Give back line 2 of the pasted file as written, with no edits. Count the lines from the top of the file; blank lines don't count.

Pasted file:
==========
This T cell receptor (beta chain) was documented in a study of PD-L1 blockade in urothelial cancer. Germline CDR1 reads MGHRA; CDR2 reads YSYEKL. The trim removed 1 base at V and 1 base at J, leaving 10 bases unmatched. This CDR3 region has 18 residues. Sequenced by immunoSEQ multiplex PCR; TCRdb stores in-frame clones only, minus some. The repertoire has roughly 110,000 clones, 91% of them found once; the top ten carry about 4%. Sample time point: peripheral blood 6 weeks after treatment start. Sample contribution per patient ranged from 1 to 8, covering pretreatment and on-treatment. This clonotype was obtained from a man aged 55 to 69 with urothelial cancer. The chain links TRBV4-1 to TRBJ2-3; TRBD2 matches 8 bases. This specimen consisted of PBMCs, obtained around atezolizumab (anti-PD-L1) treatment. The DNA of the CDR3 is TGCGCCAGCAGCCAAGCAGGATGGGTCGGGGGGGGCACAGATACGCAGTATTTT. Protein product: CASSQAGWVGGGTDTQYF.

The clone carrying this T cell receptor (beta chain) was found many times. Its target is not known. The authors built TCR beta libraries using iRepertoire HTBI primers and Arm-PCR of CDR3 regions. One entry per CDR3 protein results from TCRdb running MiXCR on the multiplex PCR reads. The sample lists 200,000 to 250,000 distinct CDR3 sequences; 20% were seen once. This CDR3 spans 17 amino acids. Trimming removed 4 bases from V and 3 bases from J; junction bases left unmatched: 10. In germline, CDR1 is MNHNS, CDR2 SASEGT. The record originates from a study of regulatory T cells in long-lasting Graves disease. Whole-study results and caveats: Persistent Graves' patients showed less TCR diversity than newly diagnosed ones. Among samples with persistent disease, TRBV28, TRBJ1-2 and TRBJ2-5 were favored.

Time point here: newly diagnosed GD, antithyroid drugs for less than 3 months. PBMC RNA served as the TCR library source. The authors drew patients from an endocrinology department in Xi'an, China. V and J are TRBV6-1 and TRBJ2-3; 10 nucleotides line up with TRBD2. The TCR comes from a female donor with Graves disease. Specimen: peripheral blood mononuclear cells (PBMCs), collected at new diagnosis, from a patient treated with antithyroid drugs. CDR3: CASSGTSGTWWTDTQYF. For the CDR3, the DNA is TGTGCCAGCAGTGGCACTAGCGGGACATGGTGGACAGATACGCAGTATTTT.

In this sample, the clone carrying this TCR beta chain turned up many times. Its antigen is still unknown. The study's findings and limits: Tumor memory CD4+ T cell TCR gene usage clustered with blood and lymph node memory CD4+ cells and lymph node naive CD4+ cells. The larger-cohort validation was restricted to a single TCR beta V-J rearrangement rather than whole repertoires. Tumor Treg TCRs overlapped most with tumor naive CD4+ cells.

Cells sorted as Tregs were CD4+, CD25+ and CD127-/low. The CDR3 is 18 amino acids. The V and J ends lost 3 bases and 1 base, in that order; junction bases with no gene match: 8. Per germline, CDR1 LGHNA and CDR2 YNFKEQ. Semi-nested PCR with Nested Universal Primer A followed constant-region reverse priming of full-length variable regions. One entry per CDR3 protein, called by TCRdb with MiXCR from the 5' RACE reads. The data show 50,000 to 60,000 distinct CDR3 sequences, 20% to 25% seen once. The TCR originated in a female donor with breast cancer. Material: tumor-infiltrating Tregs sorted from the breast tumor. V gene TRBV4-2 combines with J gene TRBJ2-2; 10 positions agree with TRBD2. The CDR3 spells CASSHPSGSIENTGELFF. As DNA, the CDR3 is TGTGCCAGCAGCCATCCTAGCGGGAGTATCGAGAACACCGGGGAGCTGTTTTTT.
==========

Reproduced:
The clone carrying this T cell receptor (beta chain) was found many times. Its target is not known. The authors built TCR beta libraries using iRepertoire HTBI primers and Arm-PCR of CDR3 regions. One entry per CDR3 protein results from TCRdb running MiXCR on the multiplex PCR reads. The sample lists 200,000 to 250,000 distinct CDR3 sequences; 20% were seen once. This CDR3 spans 17 amino acids. Trimming removed 4 bases from V and 3 bases from J; junction bases left unmatched: 10. In germline, CDR1 is MNHNS, CDR2 SASEGT. The record originates from a study of regulatory T cells in long-lasting Graves disease. Whole-study results and caveats: Persistent Graves' patients showed less TCR diversity than newly diagnosed ones. Among samples with persistent disease, TRBV28, TRBJ1-2 and TRBJ2-5 were favored.